Who's In It: Voices of Luke Wilson, Evan Rachel Wood, Dennis Quaid, Amanda Peet, Justin Long, Mark Hamill, Danny Glover, James Garner, Chris Evans, David Cross, Brian Cox
The Basics: The globby little creatures of Terra are peaceful, happily ruled by an autocrat, flying around, not bothering anyone. Then they get invaded by human beings who've destroyed Earth but are looking for a new climate to call home. And destroy. In fact, in order for the awful human beings to breathe on Terra they'll have to kill all the Terra inhabitants. In other words this movie would very much like to be your child's first film devoted to the subject of genocide.
What's The Deal: This movie is so weird it's almost outsider art. The animation is both hyper-realistic and hyper-not, with freaky character design that looks like it took its cues from last year's bizarre Delgo and an alternate-universe biology textbook open to the page about talking, flying tadpoles. The tone is deadly serious and heavy-handed, alternating between environmental holocaust terror and a sort of "Can't we all coexist like beautiful hippies who also happen to be talking, flying tadpoles?" way. But then there'll be moments of comic relief for no good reason and David Cross will show up to voice a robot. Why not.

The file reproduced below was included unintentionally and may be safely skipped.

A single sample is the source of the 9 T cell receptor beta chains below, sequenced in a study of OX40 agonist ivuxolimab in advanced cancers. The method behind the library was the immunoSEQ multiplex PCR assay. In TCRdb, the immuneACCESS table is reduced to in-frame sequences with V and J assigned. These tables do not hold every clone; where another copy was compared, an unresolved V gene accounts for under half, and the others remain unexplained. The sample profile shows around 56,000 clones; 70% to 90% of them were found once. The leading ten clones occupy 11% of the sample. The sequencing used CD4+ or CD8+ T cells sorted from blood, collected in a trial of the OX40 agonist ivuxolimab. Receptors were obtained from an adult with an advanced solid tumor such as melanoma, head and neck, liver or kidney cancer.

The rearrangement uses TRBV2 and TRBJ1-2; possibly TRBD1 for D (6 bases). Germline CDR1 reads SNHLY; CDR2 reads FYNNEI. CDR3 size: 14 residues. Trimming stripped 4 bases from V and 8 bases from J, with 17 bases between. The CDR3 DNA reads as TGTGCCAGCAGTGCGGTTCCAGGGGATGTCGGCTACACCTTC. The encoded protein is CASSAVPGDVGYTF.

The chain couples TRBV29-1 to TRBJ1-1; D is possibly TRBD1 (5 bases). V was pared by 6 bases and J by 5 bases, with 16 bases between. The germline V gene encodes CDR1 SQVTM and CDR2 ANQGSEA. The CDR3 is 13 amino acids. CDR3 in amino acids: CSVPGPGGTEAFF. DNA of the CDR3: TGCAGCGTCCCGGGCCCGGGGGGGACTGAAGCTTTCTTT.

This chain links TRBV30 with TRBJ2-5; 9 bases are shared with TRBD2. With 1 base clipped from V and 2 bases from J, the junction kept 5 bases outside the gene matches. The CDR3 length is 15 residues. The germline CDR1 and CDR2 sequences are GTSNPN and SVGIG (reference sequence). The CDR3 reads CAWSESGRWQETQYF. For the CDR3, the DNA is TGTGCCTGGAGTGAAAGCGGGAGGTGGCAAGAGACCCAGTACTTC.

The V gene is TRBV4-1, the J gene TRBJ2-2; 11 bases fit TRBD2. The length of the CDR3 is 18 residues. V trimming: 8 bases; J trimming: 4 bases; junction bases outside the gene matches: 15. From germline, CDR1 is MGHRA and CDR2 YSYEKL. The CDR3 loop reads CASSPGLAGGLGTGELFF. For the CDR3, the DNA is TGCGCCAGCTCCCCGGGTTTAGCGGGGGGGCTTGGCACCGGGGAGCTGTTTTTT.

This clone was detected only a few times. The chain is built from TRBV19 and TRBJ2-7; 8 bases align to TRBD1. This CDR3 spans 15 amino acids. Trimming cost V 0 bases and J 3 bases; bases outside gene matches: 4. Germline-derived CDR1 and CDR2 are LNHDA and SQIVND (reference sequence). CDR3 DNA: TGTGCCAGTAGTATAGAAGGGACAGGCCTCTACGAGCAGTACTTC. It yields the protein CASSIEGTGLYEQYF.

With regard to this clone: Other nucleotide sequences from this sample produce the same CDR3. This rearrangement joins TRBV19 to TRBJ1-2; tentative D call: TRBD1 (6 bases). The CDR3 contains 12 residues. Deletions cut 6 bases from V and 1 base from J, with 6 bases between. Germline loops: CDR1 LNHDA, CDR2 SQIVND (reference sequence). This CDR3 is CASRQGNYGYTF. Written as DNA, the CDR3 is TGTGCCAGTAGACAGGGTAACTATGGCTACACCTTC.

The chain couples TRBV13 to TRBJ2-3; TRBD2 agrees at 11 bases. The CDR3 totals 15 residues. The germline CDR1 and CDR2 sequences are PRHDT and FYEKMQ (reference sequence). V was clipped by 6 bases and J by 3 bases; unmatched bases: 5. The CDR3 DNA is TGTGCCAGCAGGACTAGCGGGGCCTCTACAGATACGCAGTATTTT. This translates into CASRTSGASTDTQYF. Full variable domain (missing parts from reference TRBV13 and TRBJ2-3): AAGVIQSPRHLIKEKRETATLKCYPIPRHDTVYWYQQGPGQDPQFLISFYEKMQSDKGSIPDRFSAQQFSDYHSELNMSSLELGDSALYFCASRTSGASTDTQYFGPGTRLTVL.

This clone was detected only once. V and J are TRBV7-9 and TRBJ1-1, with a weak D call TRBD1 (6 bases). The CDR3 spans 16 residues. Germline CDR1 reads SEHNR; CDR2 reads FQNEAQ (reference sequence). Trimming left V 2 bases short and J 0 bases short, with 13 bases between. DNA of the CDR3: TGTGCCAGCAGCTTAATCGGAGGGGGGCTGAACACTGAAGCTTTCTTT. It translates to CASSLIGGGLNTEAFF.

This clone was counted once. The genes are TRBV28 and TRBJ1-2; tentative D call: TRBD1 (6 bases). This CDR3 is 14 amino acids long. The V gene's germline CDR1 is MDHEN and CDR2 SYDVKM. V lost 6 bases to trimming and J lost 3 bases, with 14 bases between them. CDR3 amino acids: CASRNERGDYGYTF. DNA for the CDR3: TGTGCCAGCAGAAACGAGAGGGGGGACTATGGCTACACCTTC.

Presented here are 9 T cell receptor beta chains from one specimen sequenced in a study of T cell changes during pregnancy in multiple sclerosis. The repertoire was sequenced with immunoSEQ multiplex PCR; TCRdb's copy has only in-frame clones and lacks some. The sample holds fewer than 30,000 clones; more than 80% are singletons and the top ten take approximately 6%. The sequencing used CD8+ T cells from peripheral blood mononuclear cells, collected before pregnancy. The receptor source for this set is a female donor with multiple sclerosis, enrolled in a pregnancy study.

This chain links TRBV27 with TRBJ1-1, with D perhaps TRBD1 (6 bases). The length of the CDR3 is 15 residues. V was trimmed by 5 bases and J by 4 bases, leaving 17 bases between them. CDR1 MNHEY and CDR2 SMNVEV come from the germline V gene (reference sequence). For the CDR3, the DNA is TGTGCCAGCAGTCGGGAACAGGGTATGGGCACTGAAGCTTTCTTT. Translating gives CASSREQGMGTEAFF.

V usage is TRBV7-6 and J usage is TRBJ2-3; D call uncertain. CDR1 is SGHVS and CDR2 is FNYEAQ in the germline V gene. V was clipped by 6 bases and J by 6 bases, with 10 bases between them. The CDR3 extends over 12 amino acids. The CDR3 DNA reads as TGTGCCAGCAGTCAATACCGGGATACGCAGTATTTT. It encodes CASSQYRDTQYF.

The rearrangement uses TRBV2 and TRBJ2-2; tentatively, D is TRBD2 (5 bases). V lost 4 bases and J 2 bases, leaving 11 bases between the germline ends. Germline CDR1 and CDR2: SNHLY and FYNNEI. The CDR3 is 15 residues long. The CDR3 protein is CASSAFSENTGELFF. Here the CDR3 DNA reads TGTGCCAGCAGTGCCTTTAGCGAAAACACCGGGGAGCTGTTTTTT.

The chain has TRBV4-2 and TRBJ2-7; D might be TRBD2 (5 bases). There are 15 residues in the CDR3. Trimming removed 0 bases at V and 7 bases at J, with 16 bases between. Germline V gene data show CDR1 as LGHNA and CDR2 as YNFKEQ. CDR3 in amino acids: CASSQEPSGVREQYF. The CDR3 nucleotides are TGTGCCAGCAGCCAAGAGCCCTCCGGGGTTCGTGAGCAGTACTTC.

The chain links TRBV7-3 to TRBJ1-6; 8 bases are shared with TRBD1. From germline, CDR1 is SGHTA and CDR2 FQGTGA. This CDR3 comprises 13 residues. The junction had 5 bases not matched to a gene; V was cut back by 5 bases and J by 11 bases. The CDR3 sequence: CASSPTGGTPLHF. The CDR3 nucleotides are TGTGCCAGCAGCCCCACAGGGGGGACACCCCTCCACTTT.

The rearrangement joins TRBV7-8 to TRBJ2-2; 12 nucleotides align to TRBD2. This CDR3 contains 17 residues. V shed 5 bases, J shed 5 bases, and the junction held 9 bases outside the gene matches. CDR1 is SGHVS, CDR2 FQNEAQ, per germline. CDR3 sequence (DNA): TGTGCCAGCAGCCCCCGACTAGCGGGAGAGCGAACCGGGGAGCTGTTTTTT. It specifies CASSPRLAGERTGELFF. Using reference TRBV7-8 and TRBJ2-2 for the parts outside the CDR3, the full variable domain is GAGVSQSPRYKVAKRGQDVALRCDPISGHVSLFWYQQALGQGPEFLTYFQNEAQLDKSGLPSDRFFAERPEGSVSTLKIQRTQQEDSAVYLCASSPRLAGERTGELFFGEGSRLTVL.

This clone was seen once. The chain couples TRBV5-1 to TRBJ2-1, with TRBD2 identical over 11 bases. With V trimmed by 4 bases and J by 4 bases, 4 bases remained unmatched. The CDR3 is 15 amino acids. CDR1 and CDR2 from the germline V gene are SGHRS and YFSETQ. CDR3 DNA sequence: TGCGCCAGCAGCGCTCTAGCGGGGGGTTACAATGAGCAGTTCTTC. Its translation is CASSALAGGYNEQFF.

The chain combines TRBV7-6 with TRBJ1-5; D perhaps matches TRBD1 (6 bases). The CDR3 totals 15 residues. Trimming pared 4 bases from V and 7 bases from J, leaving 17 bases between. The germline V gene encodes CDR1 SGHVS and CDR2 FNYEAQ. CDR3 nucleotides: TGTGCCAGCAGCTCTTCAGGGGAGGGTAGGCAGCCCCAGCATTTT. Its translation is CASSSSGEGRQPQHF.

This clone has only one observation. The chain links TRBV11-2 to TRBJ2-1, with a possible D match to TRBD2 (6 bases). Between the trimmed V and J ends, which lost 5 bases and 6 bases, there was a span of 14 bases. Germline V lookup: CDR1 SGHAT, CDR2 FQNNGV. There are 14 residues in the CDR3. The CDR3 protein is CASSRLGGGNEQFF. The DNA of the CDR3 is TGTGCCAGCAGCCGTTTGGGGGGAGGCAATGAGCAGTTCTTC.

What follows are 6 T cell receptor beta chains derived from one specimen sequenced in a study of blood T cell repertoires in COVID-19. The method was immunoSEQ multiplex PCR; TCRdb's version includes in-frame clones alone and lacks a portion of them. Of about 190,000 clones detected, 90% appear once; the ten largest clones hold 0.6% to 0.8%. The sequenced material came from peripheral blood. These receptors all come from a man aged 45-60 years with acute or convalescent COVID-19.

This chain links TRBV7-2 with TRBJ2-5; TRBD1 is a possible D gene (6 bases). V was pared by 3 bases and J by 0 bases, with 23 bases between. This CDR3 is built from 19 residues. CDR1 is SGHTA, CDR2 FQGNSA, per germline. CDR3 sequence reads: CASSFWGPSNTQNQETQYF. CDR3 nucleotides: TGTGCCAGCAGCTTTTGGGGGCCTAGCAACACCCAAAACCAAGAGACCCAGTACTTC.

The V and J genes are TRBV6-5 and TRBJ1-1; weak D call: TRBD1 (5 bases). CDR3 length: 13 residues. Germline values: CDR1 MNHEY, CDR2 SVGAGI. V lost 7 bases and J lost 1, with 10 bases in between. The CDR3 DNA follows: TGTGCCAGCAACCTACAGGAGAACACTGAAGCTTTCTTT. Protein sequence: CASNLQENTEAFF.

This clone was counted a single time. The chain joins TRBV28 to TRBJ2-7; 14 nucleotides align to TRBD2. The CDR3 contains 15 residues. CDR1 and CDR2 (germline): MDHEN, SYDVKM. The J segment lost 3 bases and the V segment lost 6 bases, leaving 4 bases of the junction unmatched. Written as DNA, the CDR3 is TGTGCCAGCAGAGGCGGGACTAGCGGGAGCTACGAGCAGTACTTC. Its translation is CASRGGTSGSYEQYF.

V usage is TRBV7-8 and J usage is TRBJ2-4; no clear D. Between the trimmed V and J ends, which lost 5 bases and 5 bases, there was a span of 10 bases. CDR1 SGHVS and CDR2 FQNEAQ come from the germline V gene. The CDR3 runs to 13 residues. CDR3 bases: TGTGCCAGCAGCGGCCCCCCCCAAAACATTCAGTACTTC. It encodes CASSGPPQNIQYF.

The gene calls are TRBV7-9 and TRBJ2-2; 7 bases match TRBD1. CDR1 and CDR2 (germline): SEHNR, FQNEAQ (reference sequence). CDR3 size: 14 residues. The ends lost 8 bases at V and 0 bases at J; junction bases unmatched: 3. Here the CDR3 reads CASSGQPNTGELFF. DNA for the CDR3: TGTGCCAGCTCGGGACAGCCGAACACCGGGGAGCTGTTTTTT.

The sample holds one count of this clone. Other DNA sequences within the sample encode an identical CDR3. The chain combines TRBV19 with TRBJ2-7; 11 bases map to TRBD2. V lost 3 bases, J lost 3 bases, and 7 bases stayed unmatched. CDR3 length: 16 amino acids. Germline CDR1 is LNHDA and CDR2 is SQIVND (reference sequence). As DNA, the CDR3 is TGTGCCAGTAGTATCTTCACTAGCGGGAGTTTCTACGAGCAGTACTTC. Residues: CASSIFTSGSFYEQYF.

How It Tries Hard And Gets It Wrong: It wants to deliver a serious message, which can be admirable. But unlike the worlds of other movies aimed at young audiences, movies with moments of serious provocation like Bambi, Willy Wonka and The Chocolate Factory or Bridge to Terabithia, there's nothing magically captivating about these characters or their surroundings, nothing to usher its target audience to the place where they can be taught. If a kid movie could be brussels sprouts, then this would be it.
Who It's For: Preachy environmentalists for whom the message takes priority. Adults who can't get enough of any kind of oddball animation, no matter how simplistic and muddled it is. Kids who are really depressed already. Also stoners.